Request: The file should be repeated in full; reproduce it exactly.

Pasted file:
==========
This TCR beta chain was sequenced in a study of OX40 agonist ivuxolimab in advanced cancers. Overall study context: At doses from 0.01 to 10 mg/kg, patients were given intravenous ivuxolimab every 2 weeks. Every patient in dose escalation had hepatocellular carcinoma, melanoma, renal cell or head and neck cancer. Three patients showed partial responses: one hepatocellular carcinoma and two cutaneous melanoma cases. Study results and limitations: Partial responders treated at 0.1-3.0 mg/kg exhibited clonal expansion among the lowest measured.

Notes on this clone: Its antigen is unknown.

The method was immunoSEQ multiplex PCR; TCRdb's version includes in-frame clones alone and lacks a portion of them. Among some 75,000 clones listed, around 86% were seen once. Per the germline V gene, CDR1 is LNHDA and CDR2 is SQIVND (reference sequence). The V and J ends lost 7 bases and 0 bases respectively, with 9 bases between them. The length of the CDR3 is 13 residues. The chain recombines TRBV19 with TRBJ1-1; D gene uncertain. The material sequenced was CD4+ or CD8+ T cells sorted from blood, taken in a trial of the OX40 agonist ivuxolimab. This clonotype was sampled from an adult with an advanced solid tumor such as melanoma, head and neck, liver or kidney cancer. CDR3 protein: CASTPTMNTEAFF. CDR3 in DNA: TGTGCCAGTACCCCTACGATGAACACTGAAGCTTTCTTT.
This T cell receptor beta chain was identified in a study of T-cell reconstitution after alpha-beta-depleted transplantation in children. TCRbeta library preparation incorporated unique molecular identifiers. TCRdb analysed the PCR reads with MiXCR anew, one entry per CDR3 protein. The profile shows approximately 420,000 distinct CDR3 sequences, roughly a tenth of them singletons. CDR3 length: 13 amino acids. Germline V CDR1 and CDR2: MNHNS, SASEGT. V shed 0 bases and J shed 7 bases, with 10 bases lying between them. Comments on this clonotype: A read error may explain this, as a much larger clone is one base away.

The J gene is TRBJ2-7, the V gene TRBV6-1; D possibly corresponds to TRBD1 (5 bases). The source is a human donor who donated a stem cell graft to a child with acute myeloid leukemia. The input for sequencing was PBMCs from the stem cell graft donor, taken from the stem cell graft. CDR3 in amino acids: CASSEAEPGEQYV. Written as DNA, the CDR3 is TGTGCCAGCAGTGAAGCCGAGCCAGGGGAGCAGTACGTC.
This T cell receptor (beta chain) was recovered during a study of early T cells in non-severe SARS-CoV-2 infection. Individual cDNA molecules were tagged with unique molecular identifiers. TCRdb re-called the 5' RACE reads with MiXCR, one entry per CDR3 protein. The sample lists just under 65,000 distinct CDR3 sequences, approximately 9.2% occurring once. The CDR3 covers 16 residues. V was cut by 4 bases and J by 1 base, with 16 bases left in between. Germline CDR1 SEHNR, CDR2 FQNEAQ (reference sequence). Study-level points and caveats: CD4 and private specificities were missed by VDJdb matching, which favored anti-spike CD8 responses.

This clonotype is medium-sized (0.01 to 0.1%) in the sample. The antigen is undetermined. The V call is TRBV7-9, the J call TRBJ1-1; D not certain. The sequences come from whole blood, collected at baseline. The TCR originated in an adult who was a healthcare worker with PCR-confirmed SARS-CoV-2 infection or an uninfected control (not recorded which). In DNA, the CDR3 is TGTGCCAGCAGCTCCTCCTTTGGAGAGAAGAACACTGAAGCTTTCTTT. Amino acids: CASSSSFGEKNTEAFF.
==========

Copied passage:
This TCR beta chain was sequenced in a study of OX40 agonist ivuxolimab in advanced cancers. Overall study context: At doses from 0.01 to 10 mg/kg, patients were given intravenous ivuxolimab every 2 weeks. Every patient in dose escalation had hepatocellular carcinoma, melanoma, renal cell or head and neck cancer. Three patients showed partial responses: one hepatocellular carcinoma and two cutaneous melanoma cases. Study results and limitations: Partial responders treated at 0.1-3.0 mg/kg exhibited clonal expansion among the lowest measured.

Notes on this clone: Its antigen is unknown.

The method was immunoSEQ multiplex PCR; TCRdb's version includes in-frame clones alone and lacks a portion of them. Among some 75,000 clones listed, around 86% were seen once. Per the germline V gene, CDR1 is LNHDA and CDR2 is SQIVND (reference sequence). The V and J ends lost 7 bases and 0 bases respectively, with 9 bases between them. The length of the CDR3 is 13 residues. The chain recombines TRBV19 with TRBJ1-1; D gene uncertain. The material sequenced was CD4+ or CD8+ T cells sorted from blood, taken in a trial of the OX40 agonist ivuxolimab. This clonotype was sampled from an adult with an advanced solid tumor such as melanoma, head and neck, liver or kidney cancer. CDR3 protein: CASTPTMNTEAFF. CDR3 in DNA: TGTGCCAGTACCCCTACGATGAACACTGAAGCTTTCTTT.
This T cell receptor beta chain was identified in a study of T-cell reconstitution after alpha-beta-depleted transplantation in children. TCRbeta library preparation incorporated unique molecular identifiers. TCRdb analysed the PCR reads with MiXCR anew, one entry per CDR3 protein. The profile shows approximately 420,000 distinct CDR3 sequences, roughly a tenth of them singletons. CDR3 length: 13 amino acids. Germline V CDR1 and CDR2: MNHNS, SASEGT. V shed 0 bases and J shed 7 bases, with 10 bases lying between them. Comments on this clonotype: A read error may explain this, as a much larger clone is one base away.

The J gene is TRBJ2-7, the V gene TRBV6-1; D possibly corresponds to TRBD1 (5 bases). The source is a human donor who donated a stem cell graft to a child with acute myeloid leukemia. The input for sequencing was PBMCs from the stem cell graft donor, taken from the stem cell graft. CDR3 in amino acids: CASSEAEPGEQYV. Written as DNA, the CDR3 is TGTGCCAGCAGTGAAGCCGAGCCAGGGGAGCAGTACGTC.
This T cell receptor (beta chain) was recovered during a study of early T cells in non-severe SARS-CoV-2 infection. Individual cDNA molecules were tagged with unique molecular identifiers. TCRdb re-called the 5' RACE reads with MiXCR, one entry per CDR3 protein. The sample lists just under 65,000 distinct CDR3 sequences, approximately 9.2% occurring once. The CDR3 covers 16 residues. V was cut by 4 bases and J by 1 base, with 16 bases left in between. Germline CDR1 SEHNR, CDR2 FQNEAQ (reference sequence). Study-level points and caveats: CD4 and private specificities were missed by VDJdb matching, which favored anti-spike CD8 responses.

This clonotype is medium-sized (0.01 to 0.1%) in the sample. The antigen is undetermined. The V call is TRBV7-9, the J call TRBJ1-1; D not certain. The sequences come from whole blood, collected at baseline. The TCR originated in an adult who was a healthcare worker with PCR-confirmed SARS-CoV-2 infection or an uninfected control (not recorded which). In DNA, the CDR3 is TGTGCCAGCAGCTCCTCCTTTGGAGAGAAGAACACTGAAGCTTTCTTT. Amino acids: CASSSSFGEKNTEAFF.